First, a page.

This recipe is my interpretation of my Abuelita's "Sopa Borracha" (“drunk" soup)--a thin, dry cake soaked in rum and sherry, topped with raisins and prunes, and served at Christmastime. My version is gently sweet, spiced, and gemmed with citrus, cinnamon, and boozy-dried fruit. I think it's perfect for Christmas breakfast or tea, and would make a lovely hostess gift. —Cristina Sciarra
Raisin and Prune Syrup
1 ½ cups white sugar
1 cup water
1 cinnamon stick
2/3 cup raisins
2/3 cup prunes
1 cup + 2 tablespoons dark rum
1 cup dry sherry
1 slice lemon peel
9 tablespoons unsalted butter, at room temperature, plus a little more for greasing the pan
Add the sugar and the water to a medium-sized pot and stir, so that the sugar dissolves into the water. Next, add the cinnamon stick, the raisins, the prunes, 1 cup of the rum, the sherry, and the lemon peel; stir.
Turn the range to medium, and bring the liquid to a simmer. Cook for 25 minutes, stirring occasionally, until the liquid is reduced by a little more than 1/3. (You want the consistency to be runny enough to lightly penetrate and moisten the cake, but not so watery that it soaks the cake completely through.)
Take the syrup off the heat, and stir in the remaining 2 tablespoons of rum. Allow the syrup to cool for 1 hour. (You can also make this syrup up to 2 days ahead; cover, and refrigerate until you are ready to use it.)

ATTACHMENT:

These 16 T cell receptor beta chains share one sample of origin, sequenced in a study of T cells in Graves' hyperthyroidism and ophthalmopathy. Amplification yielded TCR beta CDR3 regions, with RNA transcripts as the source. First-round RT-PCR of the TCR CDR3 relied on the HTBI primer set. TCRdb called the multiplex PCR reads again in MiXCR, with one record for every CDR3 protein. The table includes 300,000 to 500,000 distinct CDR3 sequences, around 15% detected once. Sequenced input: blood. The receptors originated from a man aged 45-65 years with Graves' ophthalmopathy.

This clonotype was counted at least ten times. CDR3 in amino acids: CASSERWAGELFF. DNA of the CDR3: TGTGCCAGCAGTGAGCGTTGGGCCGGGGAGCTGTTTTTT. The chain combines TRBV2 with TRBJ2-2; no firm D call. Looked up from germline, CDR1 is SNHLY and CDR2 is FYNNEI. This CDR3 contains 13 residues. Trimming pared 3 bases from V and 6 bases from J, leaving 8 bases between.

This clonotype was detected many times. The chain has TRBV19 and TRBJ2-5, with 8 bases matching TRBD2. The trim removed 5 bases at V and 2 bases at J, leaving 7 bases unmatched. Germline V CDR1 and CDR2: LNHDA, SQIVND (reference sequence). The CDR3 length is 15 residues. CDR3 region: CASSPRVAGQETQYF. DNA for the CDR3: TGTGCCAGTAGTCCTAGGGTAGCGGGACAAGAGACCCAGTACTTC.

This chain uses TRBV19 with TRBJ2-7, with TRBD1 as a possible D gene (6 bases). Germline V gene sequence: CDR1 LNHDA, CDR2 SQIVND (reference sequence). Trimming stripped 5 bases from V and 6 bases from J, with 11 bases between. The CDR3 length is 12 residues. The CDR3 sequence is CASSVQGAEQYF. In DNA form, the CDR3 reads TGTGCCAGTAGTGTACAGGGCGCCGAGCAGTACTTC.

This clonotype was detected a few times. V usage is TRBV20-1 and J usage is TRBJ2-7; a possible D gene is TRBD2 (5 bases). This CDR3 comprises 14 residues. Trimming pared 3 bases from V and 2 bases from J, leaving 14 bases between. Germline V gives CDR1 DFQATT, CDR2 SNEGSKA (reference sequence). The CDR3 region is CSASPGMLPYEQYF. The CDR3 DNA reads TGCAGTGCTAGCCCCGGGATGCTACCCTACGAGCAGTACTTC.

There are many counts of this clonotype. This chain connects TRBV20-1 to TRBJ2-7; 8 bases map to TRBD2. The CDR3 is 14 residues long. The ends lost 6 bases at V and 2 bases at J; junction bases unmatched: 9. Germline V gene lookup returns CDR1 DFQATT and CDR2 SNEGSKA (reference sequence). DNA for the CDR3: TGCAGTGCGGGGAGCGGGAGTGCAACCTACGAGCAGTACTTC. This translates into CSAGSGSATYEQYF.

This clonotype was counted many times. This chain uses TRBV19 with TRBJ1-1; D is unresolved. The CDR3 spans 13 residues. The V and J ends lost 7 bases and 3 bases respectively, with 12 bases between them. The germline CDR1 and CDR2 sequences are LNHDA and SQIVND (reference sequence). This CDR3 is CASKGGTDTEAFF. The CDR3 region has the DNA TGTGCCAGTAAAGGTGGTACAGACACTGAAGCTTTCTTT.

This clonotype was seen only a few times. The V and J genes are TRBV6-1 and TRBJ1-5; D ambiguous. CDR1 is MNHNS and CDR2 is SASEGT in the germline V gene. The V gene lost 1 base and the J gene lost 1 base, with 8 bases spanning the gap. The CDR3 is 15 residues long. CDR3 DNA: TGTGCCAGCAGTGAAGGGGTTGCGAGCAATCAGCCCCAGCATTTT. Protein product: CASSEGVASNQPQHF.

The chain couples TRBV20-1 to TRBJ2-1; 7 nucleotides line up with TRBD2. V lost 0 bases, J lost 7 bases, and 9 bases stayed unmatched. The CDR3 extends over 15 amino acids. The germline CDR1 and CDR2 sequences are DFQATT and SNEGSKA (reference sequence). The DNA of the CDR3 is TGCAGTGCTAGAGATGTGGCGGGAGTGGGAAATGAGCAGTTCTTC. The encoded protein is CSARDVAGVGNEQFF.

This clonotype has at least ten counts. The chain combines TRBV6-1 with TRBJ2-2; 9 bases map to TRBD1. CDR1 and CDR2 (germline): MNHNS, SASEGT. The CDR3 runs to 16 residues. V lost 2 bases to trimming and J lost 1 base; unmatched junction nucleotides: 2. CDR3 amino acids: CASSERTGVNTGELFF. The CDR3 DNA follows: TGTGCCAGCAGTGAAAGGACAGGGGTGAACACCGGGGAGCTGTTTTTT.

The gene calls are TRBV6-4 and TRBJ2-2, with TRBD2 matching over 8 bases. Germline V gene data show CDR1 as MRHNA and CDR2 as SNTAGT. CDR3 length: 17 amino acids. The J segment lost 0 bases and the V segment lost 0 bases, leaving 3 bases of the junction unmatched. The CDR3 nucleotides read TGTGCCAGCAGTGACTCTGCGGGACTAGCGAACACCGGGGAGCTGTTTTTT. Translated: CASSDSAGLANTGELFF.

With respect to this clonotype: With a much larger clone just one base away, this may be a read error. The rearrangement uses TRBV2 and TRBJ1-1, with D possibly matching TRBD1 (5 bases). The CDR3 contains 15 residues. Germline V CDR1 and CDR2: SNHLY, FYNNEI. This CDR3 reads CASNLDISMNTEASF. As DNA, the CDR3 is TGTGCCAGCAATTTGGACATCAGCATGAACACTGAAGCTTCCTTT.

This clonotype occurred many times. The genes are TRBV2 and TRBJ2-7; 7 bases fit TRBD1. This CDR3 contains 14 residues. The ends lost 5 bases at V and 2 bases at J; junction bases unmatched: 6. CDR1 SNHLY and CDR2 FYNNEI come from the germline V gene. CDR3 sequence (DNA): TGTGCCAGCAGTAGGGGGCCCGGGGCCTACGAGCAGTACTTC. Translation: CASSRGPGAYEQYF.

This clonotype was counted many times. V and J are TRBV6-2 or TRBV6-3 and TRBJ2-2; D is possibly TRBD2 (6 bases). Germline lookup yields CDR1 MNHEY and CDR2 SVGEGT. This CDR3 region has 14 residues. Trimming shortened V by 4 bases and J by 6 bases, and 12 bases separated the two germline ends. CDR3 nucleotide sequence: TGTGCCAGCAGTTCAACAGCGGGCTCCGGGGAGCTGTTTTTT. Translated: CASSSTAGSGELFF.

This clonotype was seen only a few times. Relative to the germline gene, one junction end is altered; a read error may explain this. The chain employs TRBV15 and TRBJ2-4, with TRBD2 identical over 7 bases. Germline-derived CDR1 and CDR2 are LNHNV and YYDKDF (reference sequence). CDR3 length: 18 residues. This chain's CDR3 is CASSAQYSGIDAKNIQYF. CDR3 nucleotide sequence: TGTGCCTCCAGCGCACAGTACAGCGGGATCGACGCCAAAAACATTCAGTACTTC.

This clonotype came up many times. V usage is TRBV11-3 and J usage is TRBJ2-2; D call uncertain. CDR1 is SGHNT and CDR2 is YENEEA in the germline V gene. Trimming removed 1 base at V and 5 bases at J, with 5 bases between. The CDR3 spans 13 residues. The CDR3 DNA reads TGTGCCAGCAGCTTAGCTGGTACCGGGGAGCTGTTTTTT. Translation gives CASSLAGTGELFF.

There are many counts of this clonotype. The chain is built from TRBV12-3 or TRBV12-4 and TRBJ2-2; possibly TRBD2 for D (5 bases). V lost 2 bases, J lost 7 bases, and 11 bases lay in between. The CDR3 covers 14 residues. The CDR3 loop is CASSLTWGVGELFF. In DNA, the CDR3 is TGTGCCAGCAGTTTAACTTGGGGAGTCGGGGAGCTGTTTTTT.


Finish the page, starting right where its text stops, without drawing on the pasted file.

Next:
Heat the oven to 350F. Grease a 9-inch round pan, or an 8 x 8-inch square pan.
Cream the butter together with both sugars for 3 to 4 minutes, until the sugar incorporates into the butter and fluffs up. Add the eggs one at a time, continuing to mix as you go.
Sift together the flour, the baking powder, the ground cinnamon, the nutmeg, and the salt. Add the dry ingredients to the wet, and mix until the batter just comes together. Add the rum, and mix to incorporate.
Spoon the batter into the greased pan, and move the pan into the oven. Bake for 25-30 minutes, or until a toothpick comes out clean. Out of the oven, allow the cake to cool for 1 hour.
Move the cake to a plate. Pour the warm or room temperature syrup all over the top. Allow the cake to sit this way for about 10 minutes before enjoying.
Cristina is a writer, cook, and day job real estate developer. She studied literature, holds an MFA in Fiction Writing, and completed the Basic Cuisine course at Le Cordon Bleu in Paris. She lives in Jersey City with her husband--a Frenchman she met in Spain--and their sweet black cat, Minou. Follow her writings, recipes, publications and photography at theroamingkitchen.com.